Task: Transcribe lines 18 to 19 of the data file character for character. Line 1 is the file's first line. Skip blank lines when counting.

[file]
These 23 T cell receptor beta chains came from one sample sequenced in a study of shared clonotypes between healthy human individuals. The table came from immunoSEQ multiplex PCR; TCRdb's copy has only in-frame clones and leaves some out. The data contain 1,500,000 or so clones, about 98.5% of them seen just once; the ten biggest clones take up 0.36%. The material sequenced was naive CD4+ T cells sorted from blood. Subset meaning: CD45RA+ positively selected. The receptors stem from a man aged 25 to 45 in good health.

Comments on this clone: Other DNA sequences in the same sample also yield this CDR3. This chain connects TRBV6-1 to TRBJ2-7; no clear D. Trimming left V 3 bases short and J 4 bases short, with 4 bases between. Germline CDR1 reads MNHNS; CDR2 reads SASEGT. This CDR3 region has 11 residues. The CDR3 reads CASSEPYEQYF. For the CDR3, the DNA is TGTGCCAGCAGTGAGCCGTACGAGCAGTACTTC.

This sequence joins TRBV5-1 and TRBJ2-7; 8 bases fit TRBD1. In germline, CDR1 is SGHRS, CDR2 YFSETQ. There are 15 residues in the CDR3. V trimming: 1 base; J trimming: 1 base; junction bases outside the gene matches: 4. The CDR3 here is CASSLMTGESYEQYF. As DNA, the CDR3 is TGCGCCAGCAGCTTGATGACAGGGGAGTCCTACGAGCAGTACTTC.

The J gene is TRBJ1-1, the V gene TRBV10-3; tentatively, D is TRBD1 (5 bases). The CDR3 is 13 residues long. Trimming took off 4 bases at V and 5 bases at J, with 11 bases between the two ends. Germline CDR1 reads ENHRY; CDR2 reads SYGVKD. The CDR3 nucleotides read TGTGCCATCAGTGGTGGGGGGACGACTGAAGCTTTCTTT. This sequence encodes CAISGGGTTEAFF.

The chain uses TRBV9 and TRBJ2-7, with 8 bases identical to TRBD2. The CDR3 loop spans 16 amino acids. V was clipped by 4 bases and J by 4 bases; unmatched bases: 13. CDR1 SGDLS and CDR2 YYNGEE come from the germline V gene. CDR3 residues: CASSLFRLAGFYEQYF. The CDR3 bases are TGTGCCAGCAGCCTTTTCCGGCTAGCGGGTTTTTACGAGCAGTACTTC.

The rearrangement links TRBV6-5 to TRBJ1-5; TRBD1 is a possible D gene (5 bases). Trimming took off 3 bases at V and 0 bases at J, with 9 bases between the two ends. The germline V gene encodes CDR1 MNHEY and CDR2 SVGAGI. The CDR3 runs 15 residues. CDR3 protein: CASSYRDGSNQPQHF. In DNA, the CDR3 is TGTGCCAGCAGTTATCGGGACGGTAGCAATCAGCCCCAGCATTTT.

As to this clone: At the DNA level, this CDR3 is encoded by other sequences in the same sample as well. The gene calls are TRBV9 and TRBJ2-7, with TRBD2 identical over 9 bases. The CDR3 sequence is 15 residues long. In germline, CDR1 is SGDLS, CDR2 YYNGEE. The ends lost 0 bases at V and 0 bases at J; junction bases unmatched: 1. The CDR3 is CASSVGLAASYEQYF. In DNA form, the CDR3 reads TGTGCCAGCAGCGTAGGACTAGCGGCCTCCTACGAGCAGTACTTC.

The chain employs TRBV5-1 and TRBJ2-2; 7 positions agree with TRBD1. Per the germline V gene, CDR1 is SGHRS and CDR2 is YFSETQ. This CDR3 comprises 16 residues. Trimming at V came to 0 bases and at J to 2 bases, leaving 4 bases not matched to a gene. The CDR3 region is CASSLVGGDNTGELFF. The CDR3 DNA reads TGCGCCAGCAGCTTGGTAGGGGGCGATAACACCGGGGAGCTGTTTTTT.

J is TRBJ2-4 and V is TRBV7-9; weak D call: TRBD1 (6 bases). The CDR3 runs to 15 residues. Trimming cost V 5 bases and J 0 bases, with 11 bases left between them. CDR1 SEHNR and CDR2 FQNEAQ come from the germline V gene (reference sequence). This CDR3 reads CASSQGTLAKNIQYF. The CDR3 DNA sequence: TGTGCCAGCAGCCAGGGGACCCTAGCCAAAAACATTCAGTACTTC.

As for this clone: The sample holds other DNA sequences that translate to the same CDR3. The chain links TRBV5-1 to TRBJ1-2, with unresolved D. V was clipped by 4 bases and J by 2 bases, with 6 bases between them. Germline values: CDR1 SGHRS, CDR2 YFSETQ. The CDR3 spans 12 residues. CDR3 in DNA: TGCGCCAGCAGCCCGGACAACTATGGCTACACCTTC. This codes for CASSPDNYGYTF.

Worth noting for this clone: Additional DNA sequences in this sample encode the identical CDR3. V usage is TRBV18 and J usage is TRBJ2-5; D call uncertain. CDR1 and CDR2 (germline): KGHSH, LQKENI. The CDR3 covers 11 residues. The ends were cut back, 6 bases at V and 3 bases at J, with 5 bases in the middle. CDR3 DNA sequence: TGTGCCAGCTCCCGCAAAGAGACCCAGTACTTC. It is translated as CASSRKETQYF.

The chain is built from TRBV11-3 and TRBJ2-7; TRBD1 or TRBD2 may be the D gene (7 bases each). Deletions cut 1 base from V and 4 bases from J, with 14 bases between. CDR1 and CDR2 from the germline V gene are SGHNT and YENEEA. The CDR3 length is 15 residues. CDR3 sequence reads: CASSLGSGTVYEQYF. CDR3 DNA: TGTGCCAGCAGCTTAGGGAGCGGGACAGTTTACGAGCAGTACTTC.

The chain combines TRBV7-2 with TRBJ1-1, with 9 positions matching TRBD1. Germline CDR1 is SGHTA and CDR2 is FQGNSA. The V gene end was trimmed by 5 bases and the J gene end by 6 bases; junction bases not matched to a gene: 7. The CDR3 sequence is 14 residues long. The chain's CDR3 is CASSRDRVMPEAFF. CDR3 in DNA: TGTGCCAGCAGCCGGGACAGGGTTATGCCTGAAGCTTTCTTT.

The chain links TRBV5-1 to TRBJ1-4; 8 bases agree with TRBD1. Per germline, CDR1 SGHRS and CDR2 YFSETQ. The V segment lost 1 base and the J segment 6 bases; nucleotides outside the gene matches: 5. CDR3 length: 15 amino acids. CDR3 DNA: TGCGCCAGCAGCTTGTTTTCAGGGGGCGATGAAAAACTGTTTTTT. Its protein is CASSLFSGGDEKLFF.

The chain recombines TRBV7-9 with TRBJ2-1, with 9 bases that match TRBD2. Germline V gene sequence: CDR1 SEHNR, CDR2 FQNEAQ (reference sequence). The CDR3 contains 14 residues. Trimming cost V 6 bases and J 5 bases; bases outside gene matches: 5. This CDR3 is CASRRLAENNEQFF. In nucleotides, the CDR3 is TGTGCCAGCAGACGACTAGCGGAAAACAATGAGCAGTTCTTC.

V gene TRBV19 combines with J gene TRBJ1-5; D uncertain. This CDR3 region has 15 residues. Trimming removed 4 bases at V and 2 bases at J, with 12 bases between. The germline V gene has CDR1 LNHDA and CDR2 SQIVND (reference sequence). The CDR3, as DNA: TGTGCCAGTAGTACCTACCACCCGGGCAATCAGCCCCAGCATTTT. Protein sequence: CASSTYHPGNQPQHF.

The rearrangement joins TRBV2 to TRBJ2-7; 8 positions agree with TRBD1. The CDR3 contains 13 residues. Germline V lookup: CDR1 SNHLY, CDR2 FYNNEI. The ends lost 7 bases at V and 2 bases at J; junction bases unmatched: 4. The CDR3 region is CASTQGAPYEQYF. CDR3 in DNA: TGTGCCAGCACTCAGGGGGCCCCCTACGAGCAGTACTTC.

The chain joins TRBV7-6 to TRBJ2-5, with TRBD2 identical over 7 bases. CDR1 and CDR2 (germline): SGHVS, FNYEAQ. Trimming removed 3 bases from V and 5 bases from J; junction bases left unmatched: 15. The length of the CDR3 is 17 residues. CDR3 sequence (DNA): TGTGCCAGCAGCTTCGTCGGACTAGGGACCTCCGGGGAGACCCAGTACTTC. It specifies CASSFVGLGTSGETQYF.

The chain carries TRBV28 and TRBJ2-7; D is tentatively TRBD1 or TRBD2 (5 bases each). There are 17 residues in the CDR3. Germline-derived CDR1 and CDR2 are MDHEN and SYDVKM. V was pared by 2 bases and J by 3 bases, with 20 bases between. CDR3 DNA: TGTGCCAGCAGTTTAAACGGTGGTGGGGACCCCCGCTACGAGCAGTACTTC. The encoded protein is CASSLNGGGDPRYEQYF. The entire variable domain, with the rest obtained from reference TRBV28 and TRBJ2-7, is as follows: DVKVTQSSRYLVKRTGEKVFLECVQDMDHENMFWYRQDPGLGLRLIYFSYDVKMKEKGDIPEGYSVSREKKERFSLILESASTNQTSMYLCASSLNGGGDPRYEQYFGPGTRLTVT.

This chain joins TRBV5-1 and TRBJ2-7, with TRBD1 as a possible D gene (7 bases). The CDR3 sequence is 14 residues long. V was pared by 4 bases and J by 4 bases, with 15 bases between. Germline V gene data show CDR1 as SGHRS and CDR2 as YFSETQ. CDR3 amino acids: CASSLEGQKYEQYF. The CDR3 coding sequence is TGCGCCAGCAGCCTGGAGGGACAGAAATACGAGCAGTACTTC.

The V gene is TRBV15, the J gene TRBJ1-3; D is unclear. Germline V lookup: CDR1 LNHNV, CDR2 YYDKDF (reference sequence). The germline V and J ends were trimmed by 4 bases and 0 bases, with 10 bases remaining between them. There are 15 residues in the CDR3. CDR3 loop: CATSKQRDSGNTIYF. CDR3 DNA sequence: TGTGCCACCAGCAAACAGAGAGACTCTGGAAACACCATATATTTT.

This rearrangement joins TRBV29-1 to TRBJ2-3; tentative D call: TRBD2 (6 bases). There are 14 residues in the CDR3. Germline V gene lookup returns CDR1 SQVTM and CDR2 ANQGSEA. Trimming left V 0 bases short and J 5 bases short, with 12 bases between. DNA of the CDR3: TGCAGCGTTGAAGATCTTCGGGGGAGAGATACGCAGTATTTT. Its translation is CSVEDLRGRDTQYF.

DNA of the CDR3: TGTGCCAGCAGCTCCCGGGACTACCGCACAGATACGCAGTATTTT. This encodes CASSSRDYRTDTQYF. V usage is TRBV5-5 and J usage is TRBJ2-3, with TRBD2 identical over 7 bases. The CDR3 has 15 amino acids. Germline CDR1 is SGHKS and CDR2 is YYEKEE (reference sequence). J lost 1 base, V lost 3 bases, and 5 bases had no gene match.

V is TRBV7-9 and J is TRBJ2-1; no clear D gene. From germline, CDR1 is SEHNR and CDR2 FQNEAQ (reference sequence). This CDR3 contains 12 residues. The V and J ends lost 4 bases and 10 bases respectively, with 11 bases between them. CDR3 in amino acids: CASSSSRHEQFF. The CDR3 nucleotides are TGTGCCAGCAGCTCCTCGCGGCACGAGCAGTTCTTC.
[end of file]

The chain joins TRBV7-6 to TRBJ2-5, with TRBD2 identical over 7 bases. CDR1 and CDR2 (germline): SGHVS, FNYEAQ. Trimming removed 3 bases from V and 5 bases from J; junction bases left unmatched: 15. The length of the CDR3 is 17 residues. CDR3 sequence (DNA): TGTGCCAGCAGCTTCGTCGGACTAGGGACCTCCGGGGAGACCCAGTACTTC. It specifies CASSFVGLGTSGETQYF.

The chain carries TRBV28 and TRBJ2-7; D is tentatively TRBD1 or TRBD2 (5 bases each). There are 17 residues in the CDR3. Germline-derived CDR1 and CDR2 are MDHEN and SYDVKM. V was pared by 2 bases and J by 3 bases, with 20 bases between. CDR3 DNA: TGTGCCAGCAGTTTAAACGGTGGTGGGGACCCCCGCTACGAGCAGTACTTC. The encoded protein is CASSLNGGGDPRYEQYF. The entire variable domain, with the rest obtained from reference TRBV28 and TRBJ2-7, is as follows: DVKVTQSSRYLVKRTGEKVFLECVQDMDHENMFWYRQDPGLGLRLIYFSYDVKMKEKGDIPEGYSVSREKKERFSLILESASTNQTSMYLCASSLNGGGDPRYEQYFGPGTRLTVT.